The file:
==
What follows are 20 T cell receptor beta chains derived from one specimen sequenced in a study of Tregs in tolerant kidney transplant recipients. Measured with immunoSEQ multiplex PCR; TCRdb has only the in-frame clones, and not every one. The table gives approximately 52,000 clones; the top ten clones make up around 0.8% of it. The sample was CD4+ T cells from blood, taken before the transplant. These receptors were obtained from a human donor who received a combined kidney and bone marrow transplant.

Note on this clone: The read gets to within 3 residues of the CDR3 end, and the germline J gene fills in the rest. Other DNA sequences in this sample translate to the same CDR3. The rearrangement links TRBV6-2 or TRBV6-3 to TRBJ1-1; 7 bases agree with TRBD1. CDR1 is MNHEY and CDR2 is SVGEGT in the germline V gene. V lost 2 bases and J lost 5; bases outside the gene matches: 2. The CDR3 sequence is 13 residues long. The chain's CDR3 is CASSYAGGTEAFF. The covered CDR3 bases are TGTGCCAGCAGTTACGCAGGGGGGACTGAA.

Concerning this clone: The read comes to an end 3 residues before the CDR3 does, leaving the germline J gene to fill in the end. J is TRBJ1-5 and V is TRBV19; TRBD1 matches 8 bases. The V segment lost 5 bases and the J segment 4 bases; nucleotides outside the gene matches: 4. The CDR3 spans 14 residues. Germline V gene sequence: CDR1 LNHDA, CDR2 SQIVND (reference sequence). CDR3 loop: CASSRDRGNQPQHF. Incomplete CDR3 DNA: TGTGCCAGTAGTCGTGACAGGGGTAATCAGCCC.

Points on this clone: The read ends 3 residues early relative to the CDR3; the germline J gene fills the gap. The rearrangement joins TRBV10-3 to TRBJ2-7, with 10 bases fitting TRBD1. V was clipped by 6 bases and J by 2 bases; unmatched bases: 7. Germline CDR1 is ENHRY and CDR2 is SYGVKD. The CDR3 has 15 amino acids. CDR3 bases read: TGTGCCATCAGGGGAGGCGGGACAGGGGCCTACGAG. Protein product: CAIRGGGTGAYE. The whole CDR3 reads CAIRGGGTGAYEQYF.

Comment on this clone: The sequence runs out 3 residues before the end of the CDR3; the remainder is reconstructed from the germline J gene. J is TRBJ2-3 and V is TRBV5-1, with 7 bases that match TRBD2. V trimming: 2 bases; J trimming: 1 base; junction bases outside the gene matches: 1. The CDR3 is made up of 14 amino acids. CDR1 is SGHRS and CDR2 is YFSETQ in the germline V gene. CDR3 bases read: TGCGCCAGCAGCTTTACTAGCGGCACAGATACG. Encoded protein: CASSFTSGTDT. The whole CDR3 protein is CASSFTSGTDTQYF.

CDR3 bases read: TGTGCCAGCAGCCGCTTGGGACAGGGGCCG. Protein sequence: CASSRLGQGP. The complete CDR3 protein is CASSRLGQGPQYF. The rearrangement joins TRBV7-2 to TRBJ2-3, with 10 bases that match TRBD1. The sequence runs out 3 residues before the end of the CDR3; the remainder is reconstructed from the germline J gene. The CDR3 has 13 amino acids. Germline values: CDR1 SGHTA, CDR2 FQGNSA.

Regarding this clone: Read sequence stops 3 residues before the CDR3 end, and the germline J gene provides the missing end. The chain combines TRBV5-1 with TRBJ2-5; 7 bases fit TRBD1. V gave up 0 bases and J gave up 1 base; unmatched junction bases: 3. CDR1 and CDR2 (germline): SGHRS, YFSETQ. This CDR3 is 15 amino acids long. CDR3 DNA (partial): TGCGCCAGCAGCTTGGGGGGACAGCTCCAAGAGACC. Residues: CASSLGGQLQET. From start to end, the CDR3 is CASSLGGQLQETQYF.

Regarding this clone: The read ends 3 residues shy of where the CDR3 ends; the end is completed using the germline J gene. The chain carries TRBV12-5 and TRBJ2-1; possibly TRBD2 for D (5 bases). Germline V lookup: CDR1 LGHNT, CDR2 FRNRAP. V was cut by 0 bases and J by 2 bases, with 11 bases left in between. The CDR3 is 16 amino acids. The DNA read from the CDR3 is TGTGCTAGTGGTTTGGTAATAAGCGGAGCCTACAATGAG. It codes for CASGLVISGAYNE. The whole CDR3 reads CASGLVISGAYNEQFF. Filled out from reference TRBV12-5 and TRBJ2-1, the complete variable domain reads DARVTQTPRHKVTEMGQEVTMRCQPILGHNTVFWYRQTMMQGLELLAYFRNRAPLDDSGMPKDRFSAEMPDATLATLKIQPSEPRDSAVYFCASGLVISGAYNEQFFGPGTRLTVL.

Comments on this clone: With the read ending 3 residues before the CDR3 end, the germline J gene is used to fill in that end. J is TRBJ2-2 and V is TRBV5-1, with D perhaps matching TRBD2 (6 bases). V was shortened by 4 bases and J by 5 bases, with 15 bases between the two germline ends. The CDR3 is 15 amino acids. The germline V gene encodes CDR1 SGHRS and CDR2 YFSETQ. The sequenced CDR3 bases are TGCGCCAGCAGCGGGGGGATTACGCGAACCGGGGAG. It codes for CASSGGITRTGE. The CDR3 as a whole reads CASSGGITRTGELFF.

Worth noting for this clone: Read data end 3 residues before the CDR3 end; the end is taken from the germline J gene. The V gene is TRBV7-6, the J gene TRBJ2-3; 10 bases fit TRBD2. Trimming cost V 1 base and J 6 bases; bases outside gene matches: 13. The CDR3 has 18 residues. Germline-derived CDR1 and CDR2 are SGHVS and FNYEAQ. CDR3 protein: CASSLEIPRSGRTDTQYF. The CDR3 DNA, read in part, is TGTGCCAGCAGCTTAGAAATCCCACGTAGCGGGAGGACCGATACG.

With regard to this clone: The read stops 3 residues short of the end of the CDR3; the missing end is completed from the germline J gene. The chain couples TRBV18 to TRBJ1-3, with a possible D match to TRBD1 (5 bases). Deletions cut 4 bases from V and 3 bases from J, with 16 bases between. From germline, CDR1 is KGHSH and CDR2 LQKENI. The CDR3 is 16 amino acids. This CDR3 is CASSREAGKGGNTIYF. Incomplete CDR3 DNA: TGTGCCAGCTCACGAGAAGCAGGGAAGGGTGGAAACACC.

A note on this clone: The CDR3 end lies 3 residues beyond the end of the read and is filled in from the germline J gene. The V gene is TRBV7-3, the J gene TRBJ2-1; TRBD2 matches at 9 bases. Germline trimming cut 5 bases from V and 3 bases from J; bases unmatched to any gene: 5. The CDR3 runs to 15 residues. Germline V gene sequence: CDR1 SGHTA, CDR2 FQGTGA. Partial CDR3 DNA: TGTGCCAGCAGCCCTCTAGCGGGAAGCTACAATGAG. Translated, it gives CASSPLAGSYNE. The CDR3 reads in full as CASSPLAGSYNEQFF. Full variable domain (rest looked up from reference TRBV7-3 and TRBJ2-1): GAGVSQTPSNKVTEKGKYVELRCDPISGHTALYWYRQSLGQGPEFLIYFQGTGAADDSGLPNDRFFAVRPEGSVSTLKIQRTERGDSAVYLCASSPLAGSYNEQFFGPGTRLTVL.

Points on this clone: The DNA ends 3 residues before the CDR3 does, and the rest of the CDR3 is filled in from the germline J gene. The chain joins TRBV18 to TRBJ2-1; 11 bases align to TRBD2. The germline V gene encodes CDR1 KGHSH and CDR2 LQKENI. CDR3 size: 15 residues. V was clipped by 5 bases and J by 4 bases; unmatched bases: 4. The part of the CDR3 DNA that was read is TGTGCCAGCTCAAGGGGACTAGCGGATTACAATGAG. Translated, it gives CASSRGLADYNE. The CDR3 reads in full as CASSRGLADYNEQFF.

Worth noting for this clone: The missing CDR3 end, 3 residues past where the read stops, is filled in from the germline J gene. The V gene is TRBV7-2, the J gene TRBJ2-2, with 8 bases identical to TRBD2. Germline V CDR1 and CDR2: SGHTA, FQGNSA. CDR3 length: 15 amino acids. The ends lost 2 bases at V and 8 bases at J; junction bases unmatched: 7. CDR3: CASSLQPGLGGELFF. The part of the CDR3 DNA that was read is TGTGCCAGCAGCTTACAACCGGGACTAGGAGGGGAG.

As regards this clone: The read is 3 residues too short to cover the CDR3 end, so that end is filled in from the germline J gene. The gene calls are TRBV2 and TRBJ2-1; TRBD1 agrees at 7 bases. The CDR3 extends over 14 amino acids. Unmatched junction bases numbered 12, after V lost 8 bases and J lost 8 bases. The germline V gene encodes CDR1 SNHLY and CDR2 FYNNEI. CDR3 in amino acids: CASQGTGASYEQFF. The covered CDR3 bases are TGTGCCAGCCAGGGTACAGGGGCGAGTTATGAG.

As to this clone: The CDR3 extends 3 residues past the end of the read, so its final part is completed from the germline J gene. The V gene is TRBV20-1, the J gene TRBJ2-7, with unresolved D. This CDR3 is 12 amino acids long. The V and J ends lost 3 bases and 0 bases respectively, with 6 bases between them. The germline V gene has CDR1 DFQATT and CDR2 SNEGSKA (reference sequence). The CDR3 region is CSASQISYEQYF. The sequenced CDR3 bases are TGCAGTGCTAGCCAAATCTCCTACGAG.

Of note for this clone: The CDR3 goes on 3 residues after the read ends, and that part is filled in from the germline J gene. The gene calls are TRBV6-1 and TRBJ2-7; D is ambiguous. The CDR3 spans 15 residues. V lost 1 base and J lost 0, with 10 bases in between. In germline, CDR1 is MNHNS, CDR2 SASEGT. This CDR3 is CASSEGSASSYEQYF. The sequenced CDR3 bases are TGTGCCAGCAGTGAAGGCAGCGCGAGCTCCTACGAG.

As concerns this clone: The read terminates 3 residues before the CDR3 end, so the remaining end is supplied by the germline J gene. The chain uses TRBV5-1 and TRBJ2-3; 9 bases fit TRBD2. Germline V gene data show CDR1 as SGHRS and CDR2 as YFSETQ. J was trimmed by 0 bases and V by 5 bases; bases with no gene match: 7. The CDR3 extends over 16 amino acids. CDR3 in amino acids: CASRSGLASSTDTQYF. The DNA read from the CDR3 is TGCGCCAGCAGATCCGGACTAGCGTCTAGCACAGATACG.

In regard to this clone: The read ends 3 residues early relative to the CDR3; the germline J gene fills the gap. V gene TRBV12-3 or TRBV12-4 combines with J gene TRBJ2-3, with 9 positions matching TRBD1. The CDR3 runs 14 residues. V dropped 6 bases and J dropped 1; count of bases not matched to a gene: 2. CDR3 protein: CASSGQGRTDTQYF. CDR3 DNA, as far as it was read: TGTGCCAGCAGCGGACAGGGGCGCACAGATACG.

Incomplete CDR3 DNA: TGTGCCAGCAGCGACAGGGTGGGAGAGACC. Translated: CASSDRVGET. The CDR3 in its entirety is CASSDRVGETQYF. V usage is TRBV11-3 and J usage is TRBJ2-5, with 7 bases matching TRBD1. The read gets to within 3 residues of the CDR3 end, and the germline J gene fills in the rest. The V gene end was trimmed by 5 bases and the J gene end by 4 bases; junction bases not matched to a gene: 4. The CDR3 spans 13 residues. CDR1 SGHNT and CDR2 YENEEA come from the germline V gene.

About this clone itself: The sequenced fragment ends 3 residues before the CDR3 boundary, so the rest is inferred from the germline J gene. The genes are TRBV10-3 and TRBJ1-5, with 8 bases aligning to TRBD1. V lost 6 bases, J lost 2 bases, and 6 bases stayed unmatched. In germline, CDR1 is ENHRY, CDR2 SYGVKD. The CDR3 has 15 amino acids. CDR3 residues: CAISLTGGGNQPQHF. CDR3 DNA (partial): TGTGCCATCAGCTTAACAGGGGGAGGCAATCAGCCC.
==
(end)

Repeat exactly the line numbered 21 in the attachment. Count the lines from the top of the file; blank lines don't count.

About this clone itself: The sequenced fragment ends 3 residues before the CDR3 boundary, so the rest is inferred from the germline J gene. The genes are TRBV10-3 and TRBJ1-5, with 8 bases aligning to TRBD1. V lost 6 bases, J lost 2 bases, and 6 bases stayed unmatched. In germline, CDR1 is ENHRY, CDR2 SYGVKD. The CDR3 has 15 amino acids. CDR3 residues: CAISLTGGGNQPQHF. CDR3 DNA (partial): TGTGCCATCAGCTTAACAGGGGGAGGCAATCAGCCC.